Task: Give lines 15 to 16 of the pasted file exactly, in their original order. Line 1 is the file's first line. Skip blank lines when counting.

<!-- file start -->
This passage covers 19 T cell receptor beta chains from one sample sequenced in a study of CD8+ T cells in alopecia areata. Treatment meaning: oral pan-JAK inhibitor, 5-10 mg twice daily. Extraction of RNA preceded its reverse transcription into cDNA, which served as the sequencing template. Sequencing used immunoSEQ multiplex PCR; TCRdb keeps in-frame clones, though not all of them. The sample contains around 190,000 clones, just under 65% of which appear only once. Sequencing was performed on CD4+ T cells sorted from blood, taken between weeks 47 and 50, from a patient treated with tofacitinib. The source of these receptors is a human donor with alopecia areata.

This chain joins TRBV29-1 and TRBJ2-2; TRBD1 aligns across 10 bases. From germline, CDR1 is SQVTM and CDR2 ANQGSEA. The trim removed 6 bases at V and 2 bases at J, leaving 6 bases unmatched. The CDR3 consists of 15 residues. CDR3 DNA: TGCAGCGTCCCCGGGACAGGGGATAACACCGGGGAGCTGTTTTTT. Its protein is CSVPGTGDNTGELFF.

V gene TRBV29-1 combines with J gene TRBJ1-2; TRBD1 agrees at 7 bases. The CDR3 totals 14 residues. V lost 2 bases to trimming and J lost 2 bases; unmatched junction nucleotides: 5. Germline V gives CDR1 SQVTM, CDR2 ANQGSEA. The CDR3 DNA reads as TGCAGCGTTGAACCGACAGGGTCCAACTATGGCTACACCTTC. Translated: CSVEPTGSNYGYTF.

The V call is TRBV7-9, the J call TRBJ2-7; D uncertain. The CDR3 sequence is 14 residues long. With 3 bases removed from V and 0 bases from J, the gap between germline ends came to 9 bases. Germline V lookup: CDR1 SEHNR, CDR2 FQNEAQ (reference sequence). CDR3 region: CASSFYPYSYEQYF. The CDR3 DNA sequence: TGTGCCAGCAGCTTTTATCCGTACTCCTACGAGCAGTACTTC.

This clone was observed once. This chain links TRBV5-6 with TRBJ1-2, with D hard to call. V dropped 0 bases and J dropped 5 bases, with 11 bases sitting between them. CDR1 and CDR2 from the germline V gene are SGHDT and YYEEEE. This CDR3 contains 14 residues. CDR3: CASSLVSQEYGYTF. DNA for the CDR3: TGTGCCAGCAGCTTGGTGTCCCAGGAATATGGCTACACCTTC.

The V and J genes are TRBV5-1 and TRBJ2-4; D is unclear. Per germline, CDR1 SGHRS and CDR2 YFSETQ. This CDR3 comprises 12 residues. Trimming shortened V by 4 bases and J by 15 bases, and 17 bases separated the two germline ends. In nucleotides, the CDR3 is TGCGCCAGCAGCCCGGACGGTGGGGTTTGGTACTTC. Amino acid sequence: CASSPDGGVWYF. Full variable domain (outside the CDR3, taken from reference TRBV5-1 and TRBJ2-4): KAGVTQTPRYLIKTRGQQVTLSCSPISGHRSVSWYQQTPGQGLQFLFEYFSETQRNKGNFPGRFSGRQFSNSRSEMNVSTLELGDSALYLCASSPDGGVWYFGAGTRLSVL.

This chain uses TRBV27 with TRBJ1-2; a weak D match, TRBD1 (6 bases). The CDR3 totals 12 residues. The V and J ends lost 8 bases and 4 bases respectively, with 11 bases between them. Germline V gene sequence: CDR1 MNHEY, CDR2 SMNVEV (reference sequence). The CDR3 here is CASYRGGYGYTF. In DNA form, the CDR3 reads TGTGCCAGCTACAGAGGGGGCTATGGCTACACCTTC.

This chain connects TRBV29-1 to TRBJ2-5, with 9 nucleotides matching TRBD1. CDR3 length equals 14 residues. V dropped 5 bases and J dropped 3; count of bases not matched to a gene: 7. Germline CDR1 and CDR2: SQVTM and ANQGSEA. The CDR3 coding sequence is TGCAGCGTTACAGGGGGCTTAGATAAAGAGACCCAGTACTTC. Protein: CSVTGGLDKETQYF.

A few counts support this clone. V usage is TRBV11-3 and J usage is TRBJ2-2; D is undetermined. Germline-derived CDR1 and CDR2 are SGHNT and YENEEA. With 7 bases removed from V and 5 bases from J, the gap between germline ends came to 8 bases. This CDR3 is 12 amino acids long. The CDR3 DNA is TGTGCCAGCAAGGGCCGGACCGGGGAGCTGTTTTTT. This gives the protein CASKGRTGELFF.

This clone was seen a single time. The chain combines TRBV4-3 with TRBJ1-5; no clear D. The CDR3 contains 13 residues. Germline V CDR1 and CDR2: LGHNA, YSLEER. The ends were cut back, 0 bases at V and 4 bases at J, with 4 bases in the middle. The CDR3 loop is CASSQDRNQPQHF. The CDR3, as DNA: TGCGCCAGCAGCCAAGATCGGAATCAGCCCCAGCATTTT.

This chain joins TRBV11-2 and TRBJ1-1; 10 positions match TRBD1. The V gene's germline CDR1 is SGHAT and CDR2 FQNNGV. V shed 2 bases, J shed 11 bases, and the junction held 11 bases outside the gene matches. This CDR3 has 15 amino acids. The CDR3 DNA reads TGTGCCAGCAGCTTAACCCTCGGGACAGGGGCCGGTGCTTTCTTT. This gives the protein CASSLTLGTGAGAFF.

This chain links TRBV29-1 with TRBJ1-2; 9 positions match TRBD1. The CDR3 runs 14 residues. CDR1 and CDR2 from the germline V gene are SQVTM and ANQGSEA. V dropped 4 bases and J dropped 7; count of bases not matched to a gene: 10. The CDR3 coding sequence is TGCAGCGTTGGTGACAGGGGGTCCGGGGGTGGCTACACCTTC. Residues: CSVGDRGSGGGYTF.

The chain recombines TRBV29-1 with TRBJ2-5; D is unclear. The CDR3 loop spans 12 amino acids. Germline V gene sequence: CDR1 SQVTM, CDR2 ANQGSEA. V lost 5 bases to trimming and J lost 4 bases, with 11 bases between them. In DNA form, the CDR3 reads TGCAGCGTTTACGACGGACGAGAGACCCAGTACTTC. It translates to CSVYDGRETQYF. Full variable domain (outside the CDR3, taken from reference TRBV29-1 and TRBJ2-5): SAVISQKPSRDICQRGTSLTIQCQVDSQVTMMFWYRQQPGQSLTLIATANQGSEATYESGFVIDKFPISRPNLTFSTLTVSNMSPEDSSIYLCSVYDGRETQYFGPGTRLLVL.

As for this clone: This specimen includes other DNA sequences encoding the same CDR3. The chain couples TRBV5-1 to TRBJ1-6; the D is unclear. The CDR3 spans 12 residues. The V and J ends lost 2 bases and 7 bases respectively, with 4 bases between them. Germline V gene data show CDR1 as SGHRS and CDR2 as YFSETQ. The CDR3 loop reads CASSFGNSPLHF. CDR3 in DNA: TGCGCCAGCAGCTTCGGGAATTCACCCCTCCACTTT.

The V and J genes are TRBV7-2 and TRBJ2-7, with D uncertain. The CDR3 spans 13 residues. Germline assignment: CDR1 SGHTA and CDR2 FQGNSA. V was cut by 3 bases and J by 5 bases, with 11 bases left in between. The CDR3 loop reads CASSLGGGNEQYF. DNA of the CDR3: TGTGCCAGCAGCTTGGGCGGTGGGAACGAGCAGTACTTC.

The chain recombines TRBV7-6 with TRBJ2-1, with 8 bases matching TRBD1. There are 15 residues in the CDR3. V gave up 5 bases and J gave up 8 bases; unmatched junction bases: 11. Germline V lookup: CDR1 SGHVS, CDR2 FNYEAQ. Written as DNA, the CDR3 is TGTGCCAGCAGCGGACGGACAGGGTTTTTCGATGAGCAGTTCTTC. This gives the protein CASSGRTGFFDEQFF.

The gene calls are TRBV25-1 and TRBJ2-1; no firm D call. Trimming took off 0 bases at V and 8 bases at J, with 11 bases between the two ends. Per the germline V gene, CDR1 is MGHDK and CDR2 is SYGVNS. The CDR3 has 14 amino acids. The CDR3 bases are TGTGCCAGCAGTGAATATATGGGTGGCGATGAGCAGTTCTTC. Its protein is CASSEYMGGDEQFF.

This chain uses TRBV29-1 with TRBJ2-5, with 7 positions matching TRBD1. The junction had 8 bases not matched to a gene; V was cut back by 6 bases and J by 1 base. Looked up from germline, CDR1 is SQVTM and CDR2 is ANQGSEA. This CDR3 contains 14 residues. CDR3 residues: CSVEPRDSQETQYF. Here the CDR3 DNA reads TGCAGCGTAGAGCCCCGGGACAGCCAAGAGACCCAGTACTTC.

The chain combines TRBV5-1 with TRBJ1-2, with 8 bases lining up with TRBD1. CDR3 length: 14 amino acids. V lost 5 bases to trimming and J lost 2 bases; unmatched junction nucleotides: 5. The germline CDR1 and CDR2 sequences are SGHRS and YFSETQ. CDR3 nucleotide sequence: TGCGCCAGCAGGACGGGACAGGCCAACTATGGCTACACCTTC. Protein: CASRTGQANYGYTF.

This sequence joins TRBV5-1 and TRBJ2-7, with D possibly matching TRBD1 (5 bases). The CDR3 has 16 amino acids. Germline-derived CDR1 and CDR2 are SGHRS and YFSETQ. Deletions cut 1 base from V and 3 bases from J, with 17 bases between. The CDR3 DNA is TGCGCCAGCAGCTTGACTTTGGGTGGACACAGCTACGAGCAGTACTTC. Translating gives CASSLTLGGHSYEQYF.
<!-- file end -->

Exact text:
The V and J genes are TRBV7-2 and TRBJ2-7, with D uncertain. The CDR3 spans 13 residues. Germline assignment: CDR1 SGHTA and CDR2 FQGNSA. V was cut by 3 bases and J by 5 bases, with 11 bases left in between. The CDR3 loop reads CASSLGGGNEQYF. DNA of the CDR3: TGTGCCAGCAGCTTGGGCGGTGGGAACGAGCAGTACTTC.

The chain recombines TRBV7-6 with TRBJ2-1, with 8 bases matching TRBD1. There are 15 residues in the CDR3. V gave up 5 bases and J gave up 8 bases; unmatched junction bases: 11. Germline V lookup: CDR1 SGHVS, CDR2 FNYEAQ. Written as DNA, the CDR3 is TGTGCCAGCAGCGGACGGACAGGGTTTTTCGATGAGCAGTTCTTC. This gives the protein CASSGRTGFFDEQFF.